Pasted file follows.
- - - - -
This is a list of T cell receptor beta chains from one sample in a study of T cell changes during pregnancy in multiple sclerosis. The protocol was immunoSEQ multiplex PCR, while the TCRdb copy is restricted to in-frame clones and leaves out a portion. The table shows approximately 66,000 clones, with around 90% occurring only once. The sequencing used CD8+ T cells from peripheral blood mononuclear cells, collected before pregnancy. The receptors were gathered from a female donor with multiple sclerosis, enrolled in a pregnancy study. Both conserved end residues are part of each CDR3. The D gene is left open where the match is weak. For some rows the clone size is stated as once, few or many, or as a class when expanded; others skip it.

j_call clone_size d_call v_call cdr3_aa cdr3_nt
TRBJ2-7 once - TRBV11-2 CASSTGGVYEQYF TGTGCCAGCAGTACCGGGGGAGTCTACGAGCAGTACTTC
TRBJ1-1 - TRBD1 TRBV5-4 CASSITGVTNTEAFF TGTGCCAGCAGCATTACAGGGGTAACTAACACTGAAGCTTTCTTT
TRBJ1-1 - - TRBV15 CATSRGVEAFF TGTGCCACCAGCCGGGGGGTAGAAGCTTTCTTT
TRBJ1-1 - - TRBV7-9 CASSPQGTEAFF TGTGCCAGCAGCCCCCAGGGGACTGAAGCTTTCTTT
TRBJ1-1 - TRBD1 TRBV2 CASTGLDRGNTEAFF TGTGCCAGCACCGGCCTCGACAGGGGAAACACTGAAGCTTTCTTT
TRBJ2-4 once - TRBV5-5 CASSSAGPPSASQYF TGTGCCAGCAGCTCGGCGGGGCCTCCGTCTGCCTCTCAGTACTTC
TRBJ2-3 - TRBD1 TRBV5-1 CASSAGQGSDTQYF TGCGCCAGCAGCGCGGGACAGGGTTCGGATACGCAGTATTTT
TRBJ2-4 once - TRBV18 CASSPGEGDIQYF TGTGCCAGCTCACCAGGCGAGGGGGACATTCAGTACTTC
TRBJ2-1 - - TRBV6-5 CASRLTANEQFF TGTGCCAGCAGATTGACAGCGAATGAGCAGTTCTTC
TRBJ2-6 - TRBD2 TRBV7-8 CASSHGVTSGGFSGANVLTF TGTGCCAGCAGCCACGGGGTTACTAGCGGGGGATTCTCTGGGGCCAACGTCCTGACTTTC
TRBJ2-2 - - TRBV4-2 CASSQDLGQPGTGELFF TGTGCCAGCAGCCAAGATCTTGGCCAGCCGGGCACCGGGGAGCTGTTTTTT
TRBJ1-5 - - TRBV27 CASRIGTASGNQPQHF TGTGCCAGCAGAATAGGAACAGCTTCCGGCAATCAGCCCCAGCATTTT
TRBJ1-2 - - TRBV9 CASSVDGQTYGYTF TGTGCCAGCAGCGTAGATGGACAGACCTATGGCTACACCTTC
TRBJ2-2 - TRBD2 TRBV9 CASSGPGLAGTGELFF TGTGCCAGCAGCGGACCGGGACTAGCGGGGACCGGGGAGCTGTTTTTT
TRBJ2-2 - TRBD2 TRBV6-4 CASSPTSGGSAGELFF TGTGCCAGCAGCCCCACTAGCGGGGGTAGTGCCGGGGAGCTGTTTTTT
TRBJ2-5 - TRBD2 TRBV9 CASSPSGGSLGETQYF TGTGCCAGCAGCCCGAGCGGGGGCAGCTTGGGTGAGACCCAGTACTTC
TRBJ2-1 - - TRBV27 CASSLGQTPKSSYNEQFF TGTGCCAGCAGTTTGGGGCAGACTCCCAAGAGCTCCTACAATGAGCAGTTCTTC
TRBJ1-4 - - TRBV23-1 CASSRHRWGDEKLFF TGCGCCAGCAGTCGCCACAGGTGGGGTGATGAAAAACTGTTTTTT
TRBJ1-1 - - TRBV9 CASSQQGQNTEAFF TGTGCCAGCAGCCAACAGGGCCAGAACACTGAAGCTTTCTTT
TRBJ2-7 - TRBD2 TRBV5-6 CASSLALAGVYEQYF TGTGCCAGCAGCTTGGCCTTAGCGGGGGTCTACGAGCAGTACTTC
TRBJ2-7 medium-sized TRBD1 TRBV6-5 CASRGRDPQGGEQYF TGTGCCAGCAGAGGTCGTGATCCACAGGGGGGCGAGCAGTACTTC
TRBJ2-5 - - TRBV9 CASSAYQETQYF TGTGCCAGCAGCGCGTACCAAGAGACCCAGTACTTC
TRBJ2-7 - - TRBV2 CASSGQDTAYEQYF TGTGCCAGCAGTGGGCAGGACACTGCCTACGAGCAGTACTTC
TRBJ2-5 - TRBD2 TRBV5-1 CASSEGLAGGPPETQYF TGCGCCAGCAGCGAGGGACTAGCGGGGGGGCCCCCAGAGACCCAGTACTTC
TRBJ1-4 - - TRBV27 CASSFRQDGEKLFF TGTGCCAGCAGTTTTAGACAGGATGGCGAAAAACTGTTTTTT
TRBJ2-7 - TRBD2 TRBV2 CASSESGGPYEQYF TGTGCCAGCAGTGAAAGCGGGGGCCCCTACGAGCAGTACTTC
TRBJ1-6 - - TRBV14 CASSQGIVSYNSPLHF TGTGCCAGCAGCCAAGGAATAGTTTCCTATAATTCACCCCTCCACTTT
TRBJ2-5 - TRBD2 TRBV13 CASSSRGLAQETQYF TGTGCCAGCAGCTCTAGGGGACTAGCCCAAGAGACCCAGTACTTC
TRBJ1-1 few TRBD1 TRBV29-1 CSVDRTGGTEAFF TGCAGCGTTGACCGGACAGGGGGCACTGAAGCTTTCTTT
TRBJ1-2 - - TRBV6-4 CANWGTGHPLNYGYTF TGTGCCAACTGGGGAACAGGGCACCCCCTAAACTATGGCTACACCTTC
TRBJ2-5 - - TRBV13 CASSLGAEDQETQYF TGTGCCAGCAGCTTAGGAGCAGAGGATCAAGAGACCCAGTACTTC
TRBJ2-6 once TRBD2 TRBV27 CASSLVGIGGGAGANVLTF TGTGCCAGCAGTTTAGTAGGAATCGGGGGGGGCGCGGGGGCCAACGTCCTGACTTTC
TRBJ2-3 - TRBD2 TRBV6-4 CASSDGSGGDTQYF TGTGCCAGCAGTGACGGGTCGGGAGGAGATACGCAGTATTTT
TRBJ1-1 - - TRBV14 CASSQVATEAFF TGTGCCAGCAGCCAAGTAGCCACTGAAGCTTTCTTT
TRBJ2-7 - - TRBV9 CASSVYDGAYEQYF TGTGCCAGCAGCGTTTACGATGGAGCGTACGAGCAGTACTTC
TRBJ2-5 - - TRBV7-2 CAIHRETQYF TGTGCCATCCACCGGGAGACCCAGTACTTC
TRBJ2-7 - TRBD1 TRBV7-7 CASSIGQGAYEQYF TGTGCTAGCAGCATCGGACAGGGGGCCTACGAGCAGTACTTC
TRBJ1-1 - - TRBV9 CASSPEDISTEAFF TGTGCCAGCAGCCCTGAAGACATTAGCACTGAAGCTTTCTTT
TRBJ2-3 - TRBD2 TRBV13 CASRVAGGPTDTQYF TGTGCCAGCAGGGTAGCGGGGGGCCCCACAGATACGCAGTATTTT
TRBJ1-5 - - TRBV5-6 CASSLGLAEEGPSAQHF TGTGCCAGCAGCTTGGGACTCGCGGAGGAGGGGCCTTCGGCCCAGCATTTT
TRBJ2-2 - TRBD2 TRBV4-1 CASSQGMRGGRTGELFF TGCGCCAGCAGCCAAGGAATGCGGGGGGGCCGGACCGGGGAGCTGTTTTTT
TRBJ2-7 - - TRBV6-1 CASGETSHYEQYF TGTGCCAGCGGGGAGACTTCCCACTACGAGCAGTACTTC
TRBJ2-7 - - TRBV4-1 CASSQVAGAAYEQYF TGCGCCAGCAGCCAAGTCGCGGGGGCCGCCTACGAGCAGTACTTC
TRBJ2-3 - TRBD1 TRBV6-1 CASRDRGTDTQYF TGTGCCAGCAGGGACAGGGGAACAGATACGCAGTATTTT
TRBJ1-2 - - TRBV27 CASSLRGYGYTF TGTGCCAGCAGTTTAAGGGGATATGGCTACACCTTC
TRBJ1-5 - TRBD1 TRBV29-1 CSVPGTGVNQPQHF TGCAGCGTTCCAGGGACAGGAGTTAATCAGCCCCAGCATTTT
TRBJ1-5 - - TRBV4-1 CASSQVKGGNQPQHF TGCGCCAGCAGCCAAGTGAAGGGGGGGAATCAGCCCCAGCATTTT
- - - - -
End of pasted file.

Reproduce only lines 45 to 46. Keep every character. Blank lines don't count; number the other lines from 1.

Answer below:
TRBJ2-7 - - TRBV4-1 CASSQVAGAAYEQYF TGCGCCAGCAGCCAAGTCGCGGGGGCCGCCTACGAGCAGTACTTC
TRBJ2-3 - TRBD1 TRBV6-1 CASRDRGTDTQYF TGTGCCAGCAGGGACAGGGGAACAGATACGCAGTATTTT